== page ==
In May 2017, I was a featured speaker at the Compass Conference sponsored by the Greater Philadelphia Chapter of the Association of Fundraising Professionals. My presentation, “Story Telling: Best Practices in Major Gift Fundraising,” featured real donor stories that illustrate key principles in the cultivation and solicitation of significant gifts. Here is one of those stories.

A world-class music conservatory had just adopted its first ever “capitalization plan.” The plan outlined—in great detail—the organization’s financial needs over the next five years. Like every nonprofit, the conservatory’s needs included funding for working capital, facility maintenance, reserves and endowment. The plan was an outstanding financial roadmap for the future, and the conservatory was excited to begin its implementation.

The organization’s leadership decided to ask their most significant prospect—an alumna of the conservatory and a successful businesswoman—to fund the first year of the plan with a gift of $1.5 million. They shared the plan with her and began discussions about a gift, but they sensed a lack of enthusiasm on her part.

As a team, S&W and the client asked ourselves why we didn’t see more excitement for a plan that was clearly so vital to sustaining excellence for an organization that the donor loved. We challenged ourselves to think more deeply about this donor’s engagement with the conservatory. We thought back to her conversations with young artists, her deep and abiding respect for the music director and her joy in listening to performances. The project—essential as it was—didn’t tap into those personal connections.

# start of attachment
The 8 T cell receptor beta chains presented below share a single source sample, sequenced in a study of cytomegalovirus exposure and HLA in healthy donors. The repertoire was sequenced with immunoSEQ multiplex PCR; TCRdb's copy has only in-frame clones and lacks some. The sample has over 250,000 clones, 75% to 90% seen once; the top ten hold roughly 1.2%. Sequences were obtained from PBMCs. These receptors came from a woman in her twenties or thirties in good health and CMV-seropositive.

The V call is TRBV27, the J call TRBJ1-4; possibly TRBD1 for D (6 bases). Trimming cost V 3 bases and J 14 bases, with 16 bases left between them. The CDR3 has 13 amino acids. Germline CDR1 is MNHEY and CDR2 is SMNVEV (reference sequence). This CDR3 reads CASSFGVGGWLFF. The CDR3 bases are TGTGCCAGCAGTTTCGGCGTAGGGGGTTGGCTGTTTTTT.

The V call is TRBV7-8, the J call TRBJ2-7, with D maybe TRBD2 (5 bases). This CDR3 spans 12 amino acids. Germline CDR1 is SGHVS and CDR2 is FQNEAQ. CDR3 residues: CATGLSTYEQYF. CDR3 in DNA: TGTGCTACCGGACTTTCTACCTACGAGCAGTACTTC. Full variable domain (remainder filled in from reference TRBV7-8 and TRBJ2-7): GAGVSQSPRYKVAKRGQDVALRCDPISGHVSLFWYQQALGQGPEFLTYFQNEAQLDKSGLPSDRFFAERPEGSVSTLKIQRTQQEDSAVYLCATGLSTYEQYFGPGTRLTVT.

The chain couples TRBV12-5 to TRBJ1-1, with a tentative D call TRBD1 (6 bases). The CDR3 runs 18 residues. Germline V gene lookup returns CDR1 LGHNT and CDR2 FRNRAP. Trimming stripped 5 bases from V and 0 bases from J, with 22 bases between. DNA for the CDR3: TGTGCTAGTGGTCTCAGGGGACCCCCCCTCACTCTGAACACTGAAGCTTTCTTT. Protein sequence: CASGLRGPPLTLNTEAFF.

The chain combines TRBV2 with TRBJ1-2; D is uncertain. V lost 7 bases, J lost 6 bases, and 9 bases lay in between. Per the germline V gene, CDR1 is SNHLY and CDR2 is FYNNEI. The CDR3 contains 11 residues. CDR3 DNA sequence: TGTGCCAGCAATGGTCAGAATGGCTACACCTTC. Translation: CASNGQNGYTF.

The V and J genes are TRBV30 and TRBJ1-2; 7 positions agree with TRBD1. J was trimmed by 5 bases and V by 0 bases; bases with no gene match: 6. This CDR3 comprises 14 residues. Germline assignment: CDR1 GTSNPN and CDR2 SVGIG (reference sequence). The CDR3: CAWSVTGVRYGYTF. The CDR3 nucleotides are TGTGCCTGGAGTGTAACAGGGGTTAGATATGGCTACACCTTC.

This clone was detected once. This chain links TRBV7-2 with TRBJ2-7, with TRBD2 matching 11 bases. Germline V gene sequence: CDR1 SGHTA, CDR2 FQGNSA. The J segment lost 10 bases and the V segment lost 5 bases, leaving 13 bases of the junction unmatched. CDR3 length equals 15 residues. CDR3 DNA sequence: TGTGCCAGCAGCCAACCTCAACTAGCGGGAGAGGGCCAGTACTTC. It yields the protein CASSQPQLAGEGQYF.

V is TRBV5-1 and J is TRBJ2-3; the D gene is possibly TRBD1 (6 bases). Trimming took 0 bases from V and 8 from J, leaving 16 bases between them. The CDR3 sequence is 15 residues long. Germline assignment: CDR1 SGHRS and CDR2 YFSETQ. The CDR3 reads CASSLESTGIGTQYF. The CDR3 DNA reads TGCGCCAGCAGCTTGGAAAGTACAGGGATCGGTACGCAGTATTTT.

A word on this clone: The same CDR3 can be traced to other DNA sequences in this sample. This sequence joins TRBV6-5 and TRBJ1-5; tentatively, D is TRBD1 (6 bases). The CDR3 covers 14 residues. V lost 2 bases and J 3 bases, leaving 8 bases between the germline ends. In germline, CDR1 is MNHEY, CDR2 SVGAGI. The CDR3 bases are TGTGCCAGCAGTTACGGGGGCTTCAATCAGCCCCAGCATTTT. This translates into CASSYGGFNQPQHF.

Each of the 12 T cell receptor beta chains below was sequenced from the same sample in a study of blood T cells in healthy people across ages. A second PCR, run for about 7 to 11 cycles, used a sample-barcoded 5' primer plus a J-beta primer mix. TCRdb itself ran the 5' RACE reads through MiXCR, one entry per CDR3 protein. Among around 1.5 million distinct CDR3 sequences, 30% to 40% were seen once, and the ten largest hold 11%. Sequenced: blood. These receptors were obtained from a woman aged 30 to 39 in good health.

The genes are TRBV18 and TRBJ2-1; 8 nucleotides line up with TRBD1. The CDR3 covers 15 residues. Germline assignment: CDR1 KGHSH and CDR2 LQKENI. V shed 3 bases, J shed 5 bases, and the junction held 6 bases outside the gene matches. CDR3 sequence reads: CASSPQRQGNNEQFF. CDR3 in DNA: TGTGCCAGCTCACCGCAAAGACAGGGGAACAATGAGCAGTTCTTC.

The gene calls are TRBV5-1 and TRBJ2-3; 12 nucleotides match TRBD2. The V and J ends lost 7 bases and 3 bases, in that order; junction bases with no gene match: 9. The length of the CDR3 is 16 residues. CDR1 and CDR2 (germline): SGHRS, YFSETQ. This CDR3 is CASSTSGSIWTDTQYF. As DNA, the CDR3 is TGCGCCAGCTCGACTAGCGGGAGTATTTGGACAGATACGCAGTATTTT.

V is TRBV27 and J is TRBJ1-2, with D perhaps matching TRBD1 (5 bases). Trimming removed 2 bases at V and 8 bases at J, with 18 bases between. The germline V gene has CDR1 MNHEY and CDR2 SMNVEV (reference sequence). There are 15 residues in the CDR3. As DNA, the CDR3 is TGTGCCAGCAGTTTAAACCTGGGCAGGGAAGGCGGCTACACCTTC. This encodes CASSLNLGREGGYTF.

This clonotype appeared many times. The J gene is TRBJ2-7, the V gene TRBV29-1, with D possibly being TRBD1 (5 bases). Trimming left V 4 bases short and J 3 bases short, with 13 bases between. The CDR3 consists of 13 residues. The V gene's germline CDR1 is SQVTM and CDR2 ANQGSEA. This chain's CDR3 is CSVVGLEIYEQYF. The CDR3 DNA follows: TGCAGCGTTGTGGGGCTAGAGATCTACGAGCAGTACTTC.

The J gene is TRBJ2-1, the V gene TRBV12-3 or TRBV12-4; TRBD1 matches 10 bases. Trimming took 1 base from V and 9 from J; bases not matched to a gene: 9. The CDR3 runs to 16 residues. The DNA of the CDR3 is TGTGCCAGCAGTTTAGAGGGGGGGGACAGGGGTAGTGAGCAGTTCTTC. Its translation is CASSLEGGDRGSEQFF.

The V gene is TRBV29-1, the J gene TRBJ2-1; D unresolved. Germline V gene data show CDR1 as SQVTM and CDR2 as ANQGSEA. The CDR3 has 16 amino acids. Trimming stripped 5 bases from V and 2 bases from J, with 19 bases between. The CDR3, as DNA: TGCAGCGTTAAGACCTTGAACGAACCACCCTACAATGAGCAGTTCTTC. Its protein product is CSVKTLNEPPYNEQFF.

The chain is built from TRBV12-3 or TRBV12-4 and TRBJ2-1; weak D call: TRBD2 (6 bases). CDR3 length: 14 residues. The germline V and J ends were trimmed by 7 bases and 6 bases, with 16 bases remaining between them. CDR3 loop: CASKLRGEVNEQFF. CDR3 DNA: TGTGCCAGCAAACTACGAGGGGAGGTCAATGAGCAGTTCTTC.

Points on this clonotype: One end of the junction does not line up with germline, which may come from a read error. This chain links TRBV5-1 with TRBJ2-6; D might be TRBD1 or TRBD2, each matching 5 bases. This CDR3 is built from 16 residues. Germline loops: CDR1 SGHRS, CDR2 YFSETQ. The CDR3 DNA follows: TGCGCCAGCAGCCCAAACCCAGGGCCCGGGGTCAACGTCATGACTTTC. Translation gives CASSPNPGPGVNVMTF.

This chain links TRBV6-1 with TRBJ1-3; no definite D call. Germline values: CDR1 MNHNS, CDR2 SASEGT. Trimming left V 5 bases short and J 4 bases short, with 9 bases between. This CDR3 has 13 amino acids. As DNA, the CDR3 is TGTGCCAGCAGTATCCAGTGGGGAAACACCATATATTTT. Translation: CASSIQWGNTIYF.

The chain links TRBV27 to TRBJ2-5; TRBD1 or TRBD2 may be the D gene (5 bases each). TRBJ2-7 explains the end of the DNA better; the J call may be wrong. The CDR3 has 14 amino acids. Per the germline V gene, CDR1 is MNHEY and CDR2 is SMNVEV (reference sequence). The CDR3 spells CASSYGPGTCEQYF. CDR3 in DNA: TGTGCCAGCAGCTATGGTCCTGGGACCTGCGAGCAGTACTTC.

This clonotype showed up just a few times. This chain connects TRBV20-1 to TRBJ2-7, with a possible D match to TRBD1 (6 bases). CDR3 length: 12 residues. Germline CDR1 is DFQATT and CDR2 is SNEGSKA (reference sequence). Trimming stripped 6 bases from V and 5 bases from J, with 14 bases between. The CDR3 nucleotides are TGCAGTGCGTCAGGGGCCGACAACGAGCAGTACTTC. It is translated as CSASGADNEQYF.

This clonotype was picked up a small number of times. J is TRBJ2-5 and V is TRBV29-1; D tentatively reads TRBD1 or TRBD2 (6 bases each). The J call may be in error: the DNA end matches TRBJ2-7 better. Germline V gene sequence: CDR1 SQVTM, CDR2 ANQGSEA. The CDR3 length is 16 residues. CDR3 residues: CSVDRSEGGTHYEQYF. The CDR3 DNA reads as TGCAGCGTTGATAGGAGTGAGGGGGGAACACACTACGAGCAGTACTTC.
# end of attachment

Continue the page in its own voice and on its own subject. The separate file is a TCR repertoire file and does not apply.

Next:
The organization regrouped and asked the donor to endow and name the position of the music director, a gift that would link her philanthropy to an individual she deeply admired. She agreed and made a gift of $2.5 million. Not only did this bring great satisfaction to the donor, but it also addressed a significant need within the capitalization plan.

What lessons can we take from this story? First, it’s essential to think from the donor’s perspective: it’s not what you are selling, it’s what they are buying. Second, never forget the emotional aspect of giving, and focus on the need to engage both heart and mind. Third, remember that it’s our job as development officers to translate dry numbers into exciting gift opportunities that tap into a donor’s true motivations. If we do this well, we can secure gifts that meet our organization’s needs and bring joy and satisfaction to the donor.